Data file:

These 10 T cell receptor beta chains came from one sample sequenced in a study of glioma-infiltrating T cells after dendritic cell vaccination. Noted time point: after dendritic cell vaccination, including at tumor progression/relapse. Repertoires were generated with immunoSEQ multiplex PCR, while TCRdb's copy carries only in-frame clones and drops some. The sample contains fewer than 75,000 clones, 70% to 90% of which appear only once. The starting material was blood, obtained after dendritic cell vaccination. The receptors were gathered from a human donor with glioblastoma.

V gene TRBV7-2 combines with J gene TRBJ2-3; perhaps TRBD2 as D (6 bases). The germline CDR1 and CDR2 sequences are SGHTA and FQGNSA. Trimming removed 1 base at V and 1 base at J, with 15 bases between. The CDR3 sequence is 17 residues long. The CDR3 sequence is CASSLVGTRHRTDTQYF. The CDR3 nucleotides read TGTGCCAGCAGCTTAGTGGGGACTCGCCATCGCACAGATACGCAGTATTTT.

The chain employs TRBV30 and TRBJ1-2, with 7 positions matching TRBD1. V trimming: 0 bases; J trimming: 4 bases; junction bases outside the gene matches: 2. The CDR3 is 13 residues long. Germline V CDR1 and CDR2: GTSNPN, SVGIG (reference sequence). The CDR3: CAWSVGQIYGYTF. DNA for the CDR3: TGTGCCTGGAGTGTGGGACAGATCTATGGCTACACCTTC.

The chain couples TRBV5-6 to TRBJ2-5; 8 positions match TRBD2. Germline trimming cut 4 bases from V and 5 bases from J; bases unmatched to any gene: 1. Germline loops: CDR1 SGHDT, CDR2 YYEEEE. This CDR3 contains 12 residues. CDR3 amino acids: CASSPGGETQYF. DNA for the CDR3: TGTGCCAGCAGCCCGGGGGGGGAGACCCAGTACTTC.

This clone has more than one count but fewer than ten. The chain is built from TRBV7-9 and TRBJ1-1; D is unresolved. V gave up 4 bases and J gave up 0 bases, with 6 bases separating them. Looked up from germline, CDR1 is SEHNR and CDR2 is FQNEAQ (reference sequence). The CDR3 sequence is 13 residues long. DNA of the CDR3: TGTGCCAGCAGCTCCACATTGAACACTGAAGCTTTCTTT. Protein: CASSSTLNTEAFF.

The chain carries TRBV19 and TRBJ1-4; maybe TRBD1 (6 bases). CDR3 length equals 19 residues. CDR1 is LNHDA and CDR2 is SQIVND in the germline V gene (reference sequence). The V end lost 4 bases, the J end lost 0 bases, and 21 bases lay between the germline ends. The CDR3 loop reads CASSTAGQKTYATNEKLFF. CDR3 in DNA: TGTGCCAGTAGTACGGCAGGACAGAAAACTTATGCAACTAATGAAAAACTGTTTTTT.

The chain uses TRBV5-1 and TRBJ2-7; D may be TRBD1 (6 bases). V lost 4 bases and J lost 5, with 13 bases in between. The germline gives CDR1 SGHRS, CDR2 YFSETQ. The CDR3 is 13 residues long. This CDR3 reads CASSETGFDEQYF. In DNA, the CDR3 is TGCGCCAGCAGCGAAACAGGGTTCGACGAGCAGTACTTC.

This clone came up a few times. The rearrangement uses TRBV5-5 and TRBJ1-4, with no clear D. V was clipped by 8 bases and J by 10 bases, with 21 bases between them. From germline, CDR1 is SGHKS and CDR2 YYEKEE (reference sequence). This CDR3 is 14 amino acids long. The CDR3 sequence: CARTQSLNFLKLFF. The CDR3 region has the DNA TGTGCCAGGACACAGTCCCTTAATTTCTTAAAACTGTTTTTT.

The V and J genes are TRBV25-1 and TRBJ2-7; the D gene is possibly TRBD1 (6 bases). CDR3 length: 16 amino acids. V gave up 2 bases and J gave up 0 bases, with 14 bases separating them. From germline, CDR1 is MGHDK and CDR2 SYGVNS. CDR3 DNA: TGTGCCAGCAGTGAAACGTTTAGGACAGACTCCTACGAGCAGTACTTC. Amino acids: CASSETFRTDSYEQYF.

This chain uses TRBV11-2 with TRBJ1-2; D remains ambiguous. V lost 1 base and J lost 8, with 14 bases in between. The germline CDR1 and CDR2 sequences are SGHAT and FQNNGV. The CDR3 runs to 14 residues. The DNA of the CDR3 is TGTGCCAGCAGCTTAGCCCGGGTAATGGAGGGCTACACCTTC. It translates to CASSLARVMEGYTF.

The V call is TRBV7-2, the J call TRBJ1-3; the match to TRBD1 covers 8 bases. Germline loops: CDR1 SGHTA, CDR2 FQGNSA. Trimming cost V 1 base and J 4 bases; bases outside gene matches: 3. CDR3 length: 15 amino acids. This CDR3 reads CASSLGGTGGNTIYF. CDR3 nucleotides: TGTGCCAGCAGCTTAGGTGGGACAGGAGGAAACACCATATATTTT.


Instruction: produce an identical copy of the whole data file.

These 10 T cell receptor beta chains came from one sample sequenced in a study of glioma-infiltrating T cells after dendritic cell vaccination. Noted time point: after dendritic cell vaccination, including at tumor progression/relapse. Repertoires were generated with immunoSEQ multiplex PCR, while TCRdb's copy carries only in-frame clones and drops some. The sample contains fewer than 75,000 clones, 70% to 90% of which appear only once. The starting material was blood, obtained after dendritic cell vaccination. The receptors were gathered from a human donor with glioblastoma.

V gene TRBV7-2 combines with J gene TRBJ2-3; perhaps TRBD2 as D (6 bases). The germline CDR1 and CDR2 sequences are SGHTA and FQGNSA. Trimming removed 1 base at V and 1 base at J, with 15 bases between. The CDR3 sequence is 17 residues long. The CDR3 sequence is CASSLVGTRHRTDTQYF. The CDR3 nucleotides read TGTGCCAGCAGCTTAGTGGGGACTCGCCATCGCACAGATACGCAGTATTTT.

The chain employs TRBV30 and TRBJ1-2, with 7 positions matching TRBD1. V trimming: 0 bases; J trimming: 4 bases; junction bases outside the gene matches: 2. The CDR3 is 13 residues long. Germline V CDR1 and CDR2: GTSNPN, SVGIG (reference sequence). The CDR3: CAWSVGQIYGYTF. DNA for the CDR3: TGTGCCTGGAGTGTGGGACAGATCTATGGCTACACCTTC.

The chain couples TRBV5-6 to TRBJ2-5; 8 positions match TRBD2. Germline trimming cut 4 bases from V and 5 bases from J; bases unmatched to any gene: 1. Germline loops: CDR1 SGHDT, CDR2 YYEEEE. This CDR3 contains 12 residues. CDR3 amino acids: CASSPGGETQYF. DNA for the CDR3: TGTGCCAGCAGCCCGGGGGGGGAGACCCAGTACTTC.

This clone has more than one count but fewer than ten. The chain is built from TRBV7-9 and TRBJ1-1; D is unresolved. V gave up 4 bases and J gave up 0 bases, with 6 bases separating them. Looked up from germline, CDR1 is SEHNR and CDR2 is FQNEAQ (reference sequence). The CDR3 sequence is 13 residues long. DNA of the CDR3: TGTGCCAGCAGCTCCACATTGAACACTGAAGCTTTCTTT. Protein: CASSSTLNTEAFF.

The chain carries TRBV19 and TRBJ1-4; maybe TRBD1 (6 bases). CDR3 length equals 19 residues. CDR1 is LNHDA and CDR2 is SQIVND in the germline V gene (reference sequence). The V end lost 4 bases, the J end lost 0 bases, and 21 bases lay between the germline ends. The CDR3 loop reads CASSTAGQKTYATNEKLFF. CDR3 in DNA: TGTGCCAGTAGTACGGCAGGACAGAAAACTTATGCAACTAATGAAAAACTGTTTTTT.

The chain uses TRBV5-1 and TRBJ2-7; D may be TRBD1 (6 bases). V lost 4 bases and J lost 5, with 13 bases in between. The germline gives CDR1 SGHRS, CDR2 YFSETQ. The CDR3 is 13 residues long. This CDR3 reads CASSETGFDEQYF. In DNA, the CDR3 is TGCGCCAGCAGCGAAACAGGGTTCGACGAGCAGTACTTC.

This clone came up a few times. The rearrangement uses TRBV5-5 and TRBJ1-4, with no clear D. V was clipped by 8 bases and J by 10 bases, with 21 bases between them. From germline, CDR1 is SGHKS and CDR2 YYEKEE (reference sequence). This CDR3 is 14 amino acids long. The CDR3 sequence: CARTQSLNFLKLFF. The CDR3 region has the DNA TGTGCCAGGACACAGTCCCTTAATTTCTTAAAACTGTTTTTT.

The V and J genes are TRBV25-1 and TRBJ2-7; the D gene is possibly TRBD1 (6 bases). CDR3 length: 16 amino acids. V gave up 2 bases and J gave up 0 bases, with 14 bases separating them. From germline, CDR1 is MGHDK and CDR2 SYGVNS. CDR3 DNA: TGTGCCAGCAGTGAAACGTTTAGGACAGACTCCTACGAGCAGTACTTC. Amino acids: CASSETFRTDSYEQYF.

This chain uses TRBV11-2 with TRBJ1-2; D remains ambiguous. V lost 1 base and J lost 8, with 14 bases in between. The germline CDR1 and CDR2 sequences are SGHAT and FQNNGV. The CDR3 runs to 14 residues. The DNA of the CDR3 is TGTGCCAGCAGCTTAGCCCGGGTAATGGAGGGCTACACCTTC. It translates to CASSLARVMEGYTF.

The V call is TRBV7-2, the J call TRBJ1-3; the match to TRBD1 covers 8 bases. Germline loops: CDR1 SGHTA, CDR2 FQGNSA. Trimming cost V 1 base and J 4 bases; bases outside gene matches: 3. CDR3 length: 15 amino acids. This CDR3 reads CASSLGGTGGNTIYF. CDR3 nucleotides: TGTGCCAGCAGCTTAGGTGGGACAGGAGGAAACACCATATATTTT.